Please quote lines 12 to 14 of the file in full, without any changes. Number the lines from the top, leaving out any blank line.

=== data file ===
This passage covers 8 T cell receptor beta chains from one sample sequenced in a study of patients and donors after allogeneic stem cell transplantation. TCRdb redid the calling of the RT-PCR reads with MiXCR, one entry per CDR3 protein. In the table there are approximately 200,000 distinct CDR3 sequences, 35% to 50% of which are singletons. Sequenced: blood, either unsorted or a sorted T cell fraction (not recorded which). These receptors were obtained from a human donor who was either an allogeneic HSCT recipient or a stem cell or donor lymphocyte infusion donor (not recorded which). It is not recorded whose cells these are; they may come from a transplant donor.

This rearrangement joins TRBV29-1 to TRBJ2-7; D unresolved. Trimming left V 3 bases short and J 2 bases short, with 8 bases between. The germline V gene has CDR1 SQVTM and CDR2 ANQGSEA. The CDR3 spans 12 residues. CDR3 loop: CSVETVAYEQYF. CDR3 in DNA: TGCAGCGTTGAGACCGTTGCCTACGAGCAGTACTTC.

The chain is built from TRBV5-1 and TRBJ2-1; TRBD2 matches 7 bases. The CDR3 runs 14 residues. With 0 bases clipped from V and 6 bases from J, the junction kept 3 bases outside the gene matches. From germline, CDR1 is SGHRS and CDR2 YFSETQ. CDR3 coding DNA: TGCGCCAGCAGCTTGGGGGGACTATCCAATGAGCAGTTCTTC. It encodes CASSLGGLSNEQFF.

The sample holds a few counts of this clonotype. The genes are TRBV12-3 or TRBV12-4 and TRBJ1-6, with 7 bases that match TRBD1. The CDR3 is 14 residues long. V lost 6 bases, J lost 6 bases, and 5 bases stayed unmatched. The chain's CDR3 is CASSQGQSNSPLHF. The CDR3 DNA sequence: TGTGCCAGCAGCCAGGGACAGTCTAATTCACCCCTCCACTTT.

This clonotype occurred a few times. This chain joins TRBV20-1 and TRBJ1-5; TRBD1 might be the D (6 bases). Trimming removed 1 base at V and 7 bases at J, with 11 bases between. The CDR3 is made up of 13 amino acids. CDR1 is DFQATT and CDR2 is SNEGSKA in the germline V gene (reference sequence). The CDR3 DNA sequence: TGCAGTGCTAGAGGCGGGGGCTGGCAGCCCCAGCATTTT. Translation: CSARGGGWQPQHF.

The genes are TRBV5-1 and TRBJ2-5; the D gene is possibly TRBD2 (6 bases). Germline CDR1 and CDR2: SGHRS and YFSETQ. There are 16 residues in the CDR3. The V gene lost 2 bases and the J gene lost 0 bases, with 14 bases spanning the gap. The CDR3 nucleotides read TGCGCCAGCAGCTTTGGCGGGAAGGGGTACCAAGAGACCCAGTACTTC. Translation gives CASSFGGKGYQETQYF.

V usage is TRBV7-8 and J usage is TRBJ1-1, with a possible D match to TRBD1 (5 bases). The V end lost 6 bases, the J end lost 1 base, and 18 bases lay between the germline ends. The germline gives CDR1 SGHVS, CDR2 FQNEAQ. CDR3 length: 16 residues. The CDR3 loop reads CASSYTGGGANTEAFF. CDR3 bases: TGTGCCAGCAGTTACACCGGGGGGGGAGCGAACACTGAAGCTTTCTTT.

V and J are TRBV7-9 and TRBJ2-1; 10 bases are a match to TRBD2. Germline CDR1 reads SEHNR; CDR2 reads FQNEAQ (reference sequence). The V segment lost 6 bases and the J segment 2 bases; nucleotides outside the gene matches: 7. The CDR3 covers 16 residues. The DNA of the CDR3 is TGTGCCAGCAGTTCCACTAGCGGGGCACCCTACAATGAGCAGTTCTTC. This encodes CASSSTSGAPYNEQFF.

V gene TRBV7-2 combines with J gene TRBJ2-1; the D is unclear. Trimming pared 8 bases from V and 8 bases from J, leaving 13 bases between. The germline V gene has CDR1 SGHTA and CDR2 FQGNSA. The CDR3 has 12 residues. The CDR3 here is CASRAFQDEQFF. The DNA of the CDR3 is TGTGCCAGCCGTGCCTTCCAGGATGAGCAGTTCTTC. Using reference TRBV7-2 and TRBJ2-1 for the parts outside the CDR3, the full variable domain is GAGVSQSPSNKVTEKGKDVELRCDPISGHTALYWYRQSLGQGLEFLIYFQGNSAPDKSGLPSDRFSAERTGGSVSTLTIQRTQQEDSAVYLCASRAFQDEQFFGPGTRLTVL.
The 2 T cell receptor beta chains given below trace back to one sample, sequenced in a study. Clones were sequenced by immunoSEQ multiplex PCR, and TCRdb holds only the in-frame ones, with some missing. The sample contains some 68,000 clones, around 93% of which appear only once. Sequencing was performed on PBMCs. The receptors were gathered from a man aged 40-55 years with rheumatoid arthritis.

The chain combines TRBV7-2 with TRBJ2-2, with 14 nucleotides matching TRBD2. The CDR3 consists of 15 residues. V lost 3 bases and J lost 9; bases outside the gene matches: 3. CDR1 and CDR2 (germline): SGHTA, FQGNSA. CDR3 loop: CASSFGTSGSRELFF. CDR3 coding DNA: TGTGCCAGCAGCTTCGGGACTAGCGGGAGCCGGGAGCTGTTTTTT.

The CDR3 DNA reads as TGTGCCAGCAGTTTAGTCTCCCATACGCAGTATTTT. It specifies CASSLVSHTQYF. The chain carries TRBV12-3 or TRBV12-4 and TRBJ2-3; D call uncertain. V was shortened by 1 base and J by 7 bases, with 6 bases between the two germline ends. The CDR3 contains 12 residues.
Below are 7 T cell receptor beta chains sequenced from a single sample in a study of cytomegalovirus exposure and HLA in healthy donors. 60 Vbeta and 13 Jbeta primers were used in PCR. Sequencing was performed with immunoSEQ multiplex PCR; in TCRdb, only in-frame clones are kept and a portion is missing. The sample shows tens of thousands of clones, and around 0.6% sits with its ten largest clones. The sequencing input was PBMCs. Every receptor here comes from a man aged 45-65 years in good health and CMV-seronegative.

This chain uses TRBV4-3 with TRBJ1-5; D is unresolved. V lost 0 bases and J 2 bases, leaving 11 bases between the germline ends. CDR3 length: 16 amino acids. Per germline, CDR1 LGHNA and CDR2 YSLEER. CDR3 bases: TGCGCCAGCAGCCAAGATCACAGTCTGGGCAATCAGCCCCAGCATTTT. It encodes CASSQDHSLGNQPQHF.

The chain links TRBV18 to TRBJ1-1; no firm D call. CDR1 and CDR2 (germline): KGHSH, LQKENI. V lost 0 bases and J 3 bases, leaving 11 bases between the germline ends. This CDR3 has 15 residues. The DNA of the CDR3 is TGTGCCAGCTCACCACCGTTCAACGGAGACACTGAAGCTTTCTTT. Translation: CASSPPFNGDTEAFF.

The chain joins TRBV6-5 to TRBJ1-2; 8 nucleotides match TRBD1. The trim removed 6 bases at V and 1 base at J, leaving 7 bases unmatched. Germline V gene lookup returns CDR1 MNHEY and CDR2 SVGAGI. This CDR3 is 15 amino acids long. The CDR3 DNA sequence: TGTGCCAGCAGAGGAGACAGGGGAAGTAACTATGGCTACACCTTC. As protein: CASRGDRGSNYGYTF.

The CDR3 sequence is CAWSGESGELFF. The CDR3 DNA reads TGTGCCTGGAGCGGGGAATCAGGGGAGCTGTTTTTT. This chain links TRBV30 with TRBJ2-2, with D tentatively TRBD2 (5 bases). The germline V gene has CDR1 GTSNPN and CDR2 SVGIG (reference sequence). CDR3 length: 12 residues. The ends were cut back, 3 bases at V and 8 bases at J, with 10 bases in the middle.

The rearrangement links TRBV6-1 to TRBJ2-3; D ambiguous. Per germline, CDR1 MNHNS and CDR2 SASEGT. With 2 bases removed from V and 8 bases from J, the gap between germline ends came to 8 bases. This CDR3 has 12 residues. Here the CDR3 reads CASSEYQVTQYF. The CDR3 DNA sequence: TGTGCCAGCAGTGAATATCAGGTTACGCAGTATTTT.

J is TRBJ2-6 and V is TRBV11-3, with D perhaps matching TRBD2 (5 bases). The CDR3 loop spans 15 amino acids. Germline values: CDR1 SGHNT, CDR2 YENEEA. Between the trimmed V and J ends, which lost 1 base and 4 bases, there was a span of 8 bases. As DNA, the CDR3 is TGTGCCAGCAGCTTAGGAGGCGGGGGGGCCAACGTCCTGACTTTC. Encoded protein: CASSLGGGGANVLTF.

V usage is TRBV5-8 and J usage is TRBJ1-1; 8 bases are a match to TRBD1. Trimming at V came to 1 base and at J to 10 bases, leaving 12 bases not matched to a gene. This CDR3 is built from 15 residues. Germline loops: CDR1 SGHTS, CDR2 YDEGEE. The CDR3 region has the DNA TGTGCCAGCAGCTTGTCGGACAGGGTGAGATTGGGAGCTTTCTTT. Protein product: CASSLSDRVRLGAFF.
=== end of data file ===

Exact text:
The CDR3 DNA reads as TGTGCCAGCAGTTTAGTCTCCCATACGCAGTATTTT. It specifies CASSLVSHTQYF. The chain carries TRBV12-3 or TRBV12-4 and TRBJ2-3; D call uncertain. V was shortened by 1 base and J by 7 bases, with 6 bases between the two germline ends. The CDR3 contains 12 residues.
Below are 7 T cell receptor beta chains sequenced from a single sample in a study of cytomegalovirus exposure and HLA in healthy donors. 60 Vbeta and 13 Jbeta primers were used in PCR. Sequencing was performed with immunoSEQ multiplex PCR; in TCRdb, only in-frame clones are kept and a portion is missing. The sample shows tens of thousands of clones, and around 0.6% sits with its ten largest clones. The sequencing input was PBMCs. Every receptor here comes from a man aged 45-65 years in good health and CMV-seronegative.

This chain uses TRBV4-3 with TRBJ1-5; D is unresolved. V lost 0 bases and J 2 bases, leaving 11 bases between the germline ends. CDR3 length: 16 amino acids. Per germline, CDR1 LGHNA and CDR2 YSLEER. CDR3 bases: TGCGCCAGCAGCCAAGATCACAGTCTGGGCAATCAGCCCCAGCATTTT. It encodes CASSQDHSLGNQPQHF.